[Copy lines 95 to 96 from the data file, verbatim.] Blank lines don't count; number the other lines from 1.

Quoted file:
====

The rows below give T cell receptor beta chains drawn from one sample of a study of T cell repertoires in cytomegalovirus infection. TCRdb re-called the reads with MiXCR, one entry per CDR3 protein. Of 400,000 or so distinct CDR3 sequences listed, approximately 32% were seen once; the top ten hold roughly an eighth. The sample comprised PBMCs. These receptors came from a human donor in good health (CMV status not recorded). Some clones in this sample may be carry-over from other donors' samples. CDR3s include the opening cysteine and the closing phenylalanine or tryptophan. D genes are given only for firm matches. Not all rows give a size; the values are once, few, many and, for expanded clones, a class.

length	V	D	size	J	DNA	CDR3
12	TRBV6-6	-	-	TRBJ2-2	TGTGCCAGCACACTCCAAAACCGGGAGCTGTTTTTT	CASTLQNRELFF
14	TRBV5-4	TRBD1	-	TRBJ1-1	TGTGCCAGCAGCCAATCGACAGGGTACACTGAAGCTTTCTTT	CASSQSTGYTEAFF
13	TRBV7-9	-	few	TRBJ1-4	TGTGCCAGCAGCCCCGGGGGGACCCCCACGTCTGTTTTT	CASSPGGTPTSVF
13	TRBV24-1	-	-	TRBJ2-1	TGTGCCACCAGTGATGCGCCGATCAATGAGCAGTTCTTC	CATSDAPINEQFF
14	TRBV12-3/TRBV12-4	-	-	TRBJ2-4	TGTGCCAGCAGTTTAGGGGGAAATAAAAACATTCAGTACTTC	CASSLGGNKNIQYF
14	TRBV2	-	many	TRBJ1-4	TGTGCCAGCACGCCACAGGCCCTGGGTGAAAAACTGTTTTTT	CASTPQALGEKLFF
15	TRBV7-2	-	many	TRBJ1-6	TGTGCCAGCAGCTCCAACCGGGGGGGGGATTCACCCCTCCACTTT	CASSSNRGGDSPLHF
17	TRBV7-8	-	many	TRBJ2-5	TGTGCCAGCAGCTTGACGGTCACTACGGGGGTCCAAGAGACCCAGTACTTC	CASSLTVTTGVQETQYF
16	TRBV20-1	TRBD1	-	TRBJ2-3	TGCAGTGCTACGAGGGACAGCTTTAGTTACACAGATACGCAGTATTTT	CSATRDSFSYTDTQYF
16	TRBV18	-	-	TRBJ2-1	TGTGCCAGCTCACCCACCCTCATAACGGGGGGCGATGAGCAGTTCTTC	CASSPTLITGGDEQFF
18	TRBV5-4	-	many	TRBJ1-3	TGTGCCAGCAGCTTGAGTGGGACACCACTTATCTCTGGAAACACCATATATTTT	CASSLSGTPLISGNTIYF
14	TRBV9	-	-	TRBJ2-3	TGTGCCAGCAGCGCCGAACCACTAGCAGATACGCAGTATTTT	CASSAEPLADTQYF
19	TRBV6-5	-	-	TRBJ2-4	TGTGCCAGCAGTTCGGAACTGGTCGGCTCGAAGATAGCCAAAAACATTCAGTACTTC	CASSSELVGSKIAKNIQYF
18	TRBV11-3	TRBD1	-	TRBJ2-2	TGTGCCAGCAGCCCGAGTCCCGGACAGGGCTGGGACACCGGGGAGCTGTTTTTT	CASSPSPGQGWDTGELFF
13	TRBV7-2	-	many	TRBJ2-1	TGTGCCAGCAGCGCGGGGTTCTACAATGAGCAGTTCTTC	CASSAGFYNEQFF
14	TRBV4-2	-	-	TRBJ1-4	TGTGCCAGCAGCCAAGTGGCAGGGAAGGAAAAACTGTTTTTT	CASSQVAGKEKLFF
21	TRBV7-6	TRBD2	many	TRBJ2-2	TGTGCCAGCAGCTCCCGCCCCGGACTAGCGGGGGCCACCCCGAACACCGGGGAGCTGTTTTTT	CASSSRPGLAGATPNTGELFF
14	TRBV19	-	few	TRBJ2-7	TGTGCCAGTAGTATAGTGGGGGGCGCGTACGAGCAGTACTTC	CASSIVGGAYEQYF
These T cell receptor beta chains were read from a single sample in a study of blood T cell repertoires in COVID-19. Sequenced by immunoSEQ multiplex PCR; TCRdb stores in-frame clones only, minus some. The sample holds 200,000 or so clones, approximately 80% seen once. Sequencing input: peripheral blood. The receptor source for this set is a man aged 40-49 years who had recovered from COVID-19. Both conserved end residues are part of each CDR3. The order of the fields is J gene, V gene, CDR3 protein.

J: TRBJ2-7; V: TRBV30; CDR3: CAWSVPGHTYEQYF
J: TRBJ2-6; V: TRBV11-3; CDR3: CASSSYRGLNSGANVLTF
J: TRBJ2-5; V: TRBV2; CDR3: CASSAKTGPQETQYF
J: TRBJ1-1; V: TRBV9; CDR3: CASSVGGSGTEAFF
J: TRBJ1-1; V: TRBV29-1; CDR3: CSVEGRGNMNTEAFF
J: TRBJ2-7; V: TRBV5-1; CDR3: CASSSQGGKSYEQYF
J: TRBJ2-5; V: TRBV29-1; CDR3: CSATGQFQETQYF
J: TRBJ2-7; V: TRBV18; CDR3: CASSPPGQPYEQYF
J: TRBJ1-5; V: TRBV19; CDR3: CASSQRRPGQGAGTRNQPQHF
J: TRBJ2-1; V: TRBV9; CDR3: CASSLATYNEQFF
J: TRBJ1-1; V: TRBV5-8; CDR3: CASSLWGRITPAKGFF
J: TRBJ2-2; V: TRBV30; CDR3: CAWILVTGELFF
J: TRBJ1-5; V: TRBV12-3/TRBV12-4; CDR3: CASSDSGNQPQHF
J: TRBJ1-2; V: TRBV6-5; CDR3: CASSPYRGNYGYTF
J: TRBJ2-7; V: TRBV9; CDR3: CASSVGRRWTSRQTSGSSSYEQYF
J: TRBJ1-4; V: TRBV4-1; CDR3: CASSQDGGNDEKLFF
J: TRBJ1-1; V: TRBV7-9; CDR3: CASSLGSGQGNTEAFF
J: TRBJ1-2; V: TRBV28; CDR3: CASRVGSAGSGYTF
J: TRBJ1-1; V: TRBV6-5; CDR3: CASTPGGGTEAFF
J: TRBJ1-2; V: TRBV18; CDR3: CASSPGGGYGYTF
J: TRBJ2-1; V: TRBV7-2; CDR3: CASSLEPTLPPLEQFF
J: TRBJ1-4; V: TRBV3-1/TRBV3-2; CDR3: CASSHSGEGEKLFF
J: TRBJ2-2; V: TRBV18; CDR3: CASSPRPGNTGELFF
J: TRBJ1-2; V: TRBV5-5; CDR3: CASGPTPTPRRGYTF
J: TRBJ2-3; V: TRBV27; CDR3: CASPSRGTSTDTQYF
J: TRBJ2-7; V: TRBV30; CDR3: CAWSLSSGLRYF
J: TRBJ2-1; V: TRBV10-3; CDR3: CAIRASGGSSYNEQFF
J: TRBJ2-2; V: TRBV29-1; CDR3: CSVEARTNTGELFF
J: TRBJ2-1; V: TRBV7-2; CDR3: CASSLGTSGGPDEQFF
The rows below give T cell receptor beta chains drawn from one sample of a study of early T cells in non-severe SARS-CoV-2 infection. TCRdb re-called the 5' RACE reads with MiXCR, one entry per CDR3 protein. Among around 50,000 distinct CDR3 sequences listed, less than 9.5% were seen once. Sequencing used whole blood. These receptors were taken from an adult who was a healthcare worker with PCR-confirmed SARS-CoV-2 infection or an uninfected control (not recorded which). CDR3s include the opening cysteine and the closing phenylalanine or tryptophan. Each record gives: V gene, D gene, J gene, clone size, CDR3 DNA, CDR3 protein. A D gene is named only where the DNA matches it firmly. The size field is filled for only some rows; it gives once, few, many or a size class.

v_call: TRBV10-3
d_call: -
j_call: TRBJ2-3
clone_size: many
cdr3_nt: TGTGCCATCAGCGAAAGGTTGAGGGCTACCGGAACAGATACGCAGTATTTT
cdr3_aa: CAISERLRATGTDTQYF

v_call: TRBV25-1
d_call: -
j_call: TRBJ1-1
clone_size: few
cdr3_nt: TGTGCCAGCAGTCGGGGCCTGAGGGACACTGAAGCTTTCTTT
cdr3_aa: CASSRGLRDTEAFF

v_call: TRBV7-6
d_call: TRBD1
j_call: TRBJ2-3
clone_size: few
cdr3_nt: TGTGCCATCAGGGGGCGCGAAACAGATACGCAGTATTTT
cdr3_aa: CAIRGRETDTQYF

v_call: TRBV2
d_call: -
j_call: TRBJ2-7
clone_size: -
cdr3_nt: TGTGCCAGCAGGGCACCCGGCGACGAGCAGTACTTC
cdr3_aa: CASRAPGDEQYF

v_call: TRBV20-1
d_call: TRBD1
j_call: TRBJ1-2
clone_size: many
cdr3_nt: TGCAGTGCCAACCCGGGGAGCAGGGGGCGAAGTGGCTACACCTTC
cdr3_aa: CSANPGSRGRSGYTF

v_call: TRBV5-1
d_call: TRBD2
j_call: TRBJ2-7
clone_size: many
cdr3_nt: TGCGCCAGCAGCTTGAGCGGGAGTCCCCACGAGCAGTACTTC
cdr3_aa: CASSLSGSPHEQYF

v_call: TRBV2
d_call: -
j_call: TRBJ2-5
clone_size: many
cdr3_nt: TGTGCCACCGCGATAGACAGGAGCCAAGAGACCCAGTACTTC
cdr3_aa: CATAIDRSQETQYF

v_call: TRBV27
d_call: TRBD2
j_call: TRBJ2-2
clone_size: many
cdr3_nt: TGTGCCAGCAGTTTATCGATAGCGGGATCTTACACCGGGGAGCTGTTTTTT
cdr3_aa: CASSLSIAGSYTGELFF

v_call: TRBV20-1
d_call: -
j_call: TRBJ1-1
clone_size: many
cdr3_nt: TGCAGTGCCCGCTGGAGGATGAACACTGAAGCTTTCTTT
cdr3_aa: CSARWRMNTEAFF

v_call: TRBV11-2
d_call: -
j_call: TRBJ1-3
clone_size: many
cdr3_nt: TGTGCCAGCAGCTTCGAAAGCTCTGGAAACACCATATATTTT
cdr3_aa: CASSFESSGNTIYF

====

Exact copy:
d_call: TRBD2
j_call: TRBJ2-2